Let the fairies take your child's worries away with this Interactive Worry Plaque! ✨
Fairy magic can take their worries away with just one touch, helping to leave your little ones worry-free. ❤️🌟
The Witches Rede
Hear now the words of the witches,
The secrets we hid in the night,
When dark was our destiny’s pathway,
That now we bring forth into light.
Mysterious water and fire,
The earth and the wide-ranging air,
By hidden quintessence we know them,
And will and keep silent and dare.
The birth and rebirth of all nature,
The passing of winter and spring,
We share with the life universal,
Rejoice in the magical ring.
Four times in the year the Great Sabbat Returns,
and the witches are seen At Lammas and Candlemas dancing,
On May Eve and old Hallowe’en.
When day-time and night-time are equal,
When sun is at greatest and least,
The four Lesser Sabbats are summoned,
Again witches gather in feast.
Thirteen silver moons in a year are,
Thirteen is the coven’s array.
Thirteen times at Esbat make merry,
For each golden year and a day.
The power was passed down the ages,
Each time between woman and man,
Each century unto the other,
Ere time and the ages began.
When drawn is the magical circle,
By sword or athame of power,
Its compass between the two worlds lies,
In Land of the Shades for that hour.
This world has no right then to know it,
And world of beyond will tell naught.
The oldest of Gods are invoked there,
The Great Work of magic is wrought.
For two are the mystical pillars,
That stand at the gate of the shrine,
And two are the powers of nature,
The forms and the forces divine.
The dark and the light in succession,
The opposites each unto each,
Shown forth as a God and a Goddess:
Of this did our ancestors teach.
By night he’s the wild wind’s rider,
The Horn’d One the Lord of the Shades.
By day he’s the King of the Woodland,
The dweller in green forest glades.
She is youthful or old as she pleases,
She sails the torn clouds in her barque,
The bright silver lady of midnight,
The crone who weaves spells in the dark.
The master and mistress of magic,
They dwell in the deeps of the mind,
Immortal and ever-renewing,
With power to free or to bind.
So drink the good wine to the Old Gods,
And dance and make love in their praise,
Till Elphame’s fair land shall receive us
In peace at the end of our days.
And Do What You Will be the challenge,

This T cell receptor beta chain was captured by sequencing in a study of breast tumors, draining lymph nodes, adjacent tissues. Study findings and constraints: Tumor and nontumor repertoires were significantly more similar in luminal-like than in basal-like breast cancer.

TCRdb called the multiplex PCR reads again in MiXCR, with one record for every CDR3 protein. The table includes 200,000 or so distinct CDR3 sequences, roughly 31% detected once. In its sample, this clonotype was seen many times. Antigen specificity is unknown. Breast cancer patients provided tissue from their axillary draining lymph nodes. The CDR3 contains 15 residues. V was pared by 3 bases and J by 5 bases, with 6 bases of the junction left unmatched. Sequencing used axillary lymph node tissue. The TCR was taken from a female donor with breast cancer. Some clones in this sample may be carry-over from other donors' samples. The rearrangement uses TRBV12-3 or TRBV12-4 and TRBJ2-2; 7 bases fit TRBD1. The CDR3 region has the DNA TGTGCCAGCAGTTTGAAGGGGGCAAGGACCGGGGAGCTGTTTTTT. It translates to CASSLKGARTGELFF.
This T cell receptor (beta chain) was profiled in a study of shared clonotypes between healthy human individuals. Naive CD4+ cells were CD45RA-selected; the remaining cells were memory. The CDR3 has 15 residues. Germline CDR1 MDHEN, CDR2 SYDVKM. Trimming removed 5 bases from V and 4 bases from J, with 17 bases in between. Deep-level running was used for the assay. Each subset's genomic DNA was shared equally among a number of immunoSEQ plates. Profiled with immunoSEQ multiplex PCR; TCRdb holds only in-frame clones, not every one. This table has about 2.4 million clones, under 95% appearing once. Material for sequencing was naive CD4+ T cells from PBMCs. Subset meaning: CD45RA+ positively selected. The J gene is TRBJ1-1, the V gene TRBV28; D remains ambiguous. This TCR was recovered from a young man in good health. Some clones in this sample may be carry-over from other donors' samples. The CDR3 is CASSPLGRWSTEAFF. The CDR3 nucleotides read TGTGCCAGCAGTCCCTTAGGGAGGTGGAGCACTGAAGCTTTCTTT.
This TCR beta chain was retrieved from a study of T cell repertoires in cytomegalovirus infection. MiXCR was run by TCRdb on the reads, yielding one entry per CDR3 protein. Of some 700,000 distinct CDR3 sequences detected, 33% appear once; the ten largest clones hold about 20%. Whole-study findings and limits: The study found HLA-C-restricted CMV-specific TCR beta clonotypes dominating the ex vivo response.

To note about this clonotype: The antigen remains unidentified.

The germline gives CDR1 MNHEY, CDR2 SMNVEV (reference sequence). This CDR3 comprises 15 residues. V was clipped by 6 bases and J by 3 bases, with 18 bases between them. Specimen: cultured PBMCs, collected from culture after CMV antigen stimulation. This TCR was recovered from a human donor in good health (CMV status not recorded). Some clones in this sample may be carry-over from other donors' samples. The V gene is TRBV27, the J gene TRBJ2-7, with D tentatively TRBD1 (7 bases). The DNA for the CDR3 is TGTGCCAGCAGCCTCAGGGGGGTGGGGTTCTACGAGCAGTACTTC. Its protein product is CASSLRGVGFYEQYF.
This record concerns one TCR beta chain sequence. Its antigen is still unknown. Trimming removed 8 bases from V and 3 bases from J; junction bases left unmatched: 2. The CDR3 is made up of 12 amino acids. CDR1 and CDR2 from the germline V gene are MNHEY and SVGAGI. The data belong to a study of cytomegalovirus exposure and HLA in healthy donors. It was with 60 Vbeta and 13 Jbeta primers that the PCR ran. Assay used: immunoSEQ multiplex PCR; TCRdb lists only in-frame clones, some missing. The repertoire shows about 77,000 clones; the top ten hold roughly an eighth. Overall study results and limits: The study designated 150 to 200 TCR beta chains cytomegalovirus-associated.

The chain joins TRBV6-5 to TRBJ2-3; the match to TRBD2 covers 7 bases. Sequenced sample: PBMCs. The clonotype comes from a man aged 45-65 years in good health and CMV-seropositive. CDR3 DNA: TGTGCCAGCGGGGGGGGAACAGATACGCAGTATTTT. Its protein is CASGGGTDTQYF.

So be it in Love that harms none,
For this is the only commandment.
By magic of old, be it done!
Eight words the Witches’ Creed fulfill:
If it harms none, do what you will!
So sorry I haven't been active on here for while. I lost my baby brother in June and have'nt been doing all that well. I won't be gone forever.... Just a little while longer.... Dealing with the greiving process.... Thanks so much for your understanding......
"The photographer Vyacheslav Mishchenko spent much of his childhood in nature; following his father on mushroom hunting expeditions, he often crouched to the gr...ound in rapt fascination with the tiny, slimy, and colorful wonderland of bugs. As an adult, he returns to this kingdom of imagination, cataloguing the daily lives of snails.
Breaking from the objectivity of traditional nature photography, Mishchenko’s soulful images read like a children’s storybook, filled with unexpected emotionality and suspense. The expertly-shot macro images frame the miniature snail landscapes in miraculous detail, seducing viewers into a world of Alice In Wonderland mushrooms and plump fruits. Shot from the vantage-point of teensy, unsuspecting creatures, the world seems vast and dazzlingly fertile.
The delicate creatures, seen so vividly, become startlingly powerful, their muscular bodies twisting and writhing around newly-budding stems. In this strange and enchanting visual narrative, snails become lovers who gently kiss, seemingly forming one long, sticky body in their embrace. They curiously extend towards succulent forbidden fruits that drip with raindrops; as if in some natural Eden, they hide their bodies in fantastic shells.
Reflected many times over in perfectly rounded dewdrops and in the artist’s own lens, the snails seem to verge on the point of self-awareneness. As if to evoke the metaphor applied to Helena and Hermia, the young heroines of Shakespeare’s Midsummer Night’s Dream, two snails arch their bodies over twin cherries, ripe and red. It’s miraculous what goes on beneath our feet, and I cannot think of better set of images to get us in the mood for spring. (via BUST)"
I just wanted to apologize for being MIA for a while. Sadly, we lost my baby brother suddenly 2 months ago and I have not been the same since. I am slowly trying to get a bit back on track. Thank you for your patience and for sticking with the Fairy Pictures Page...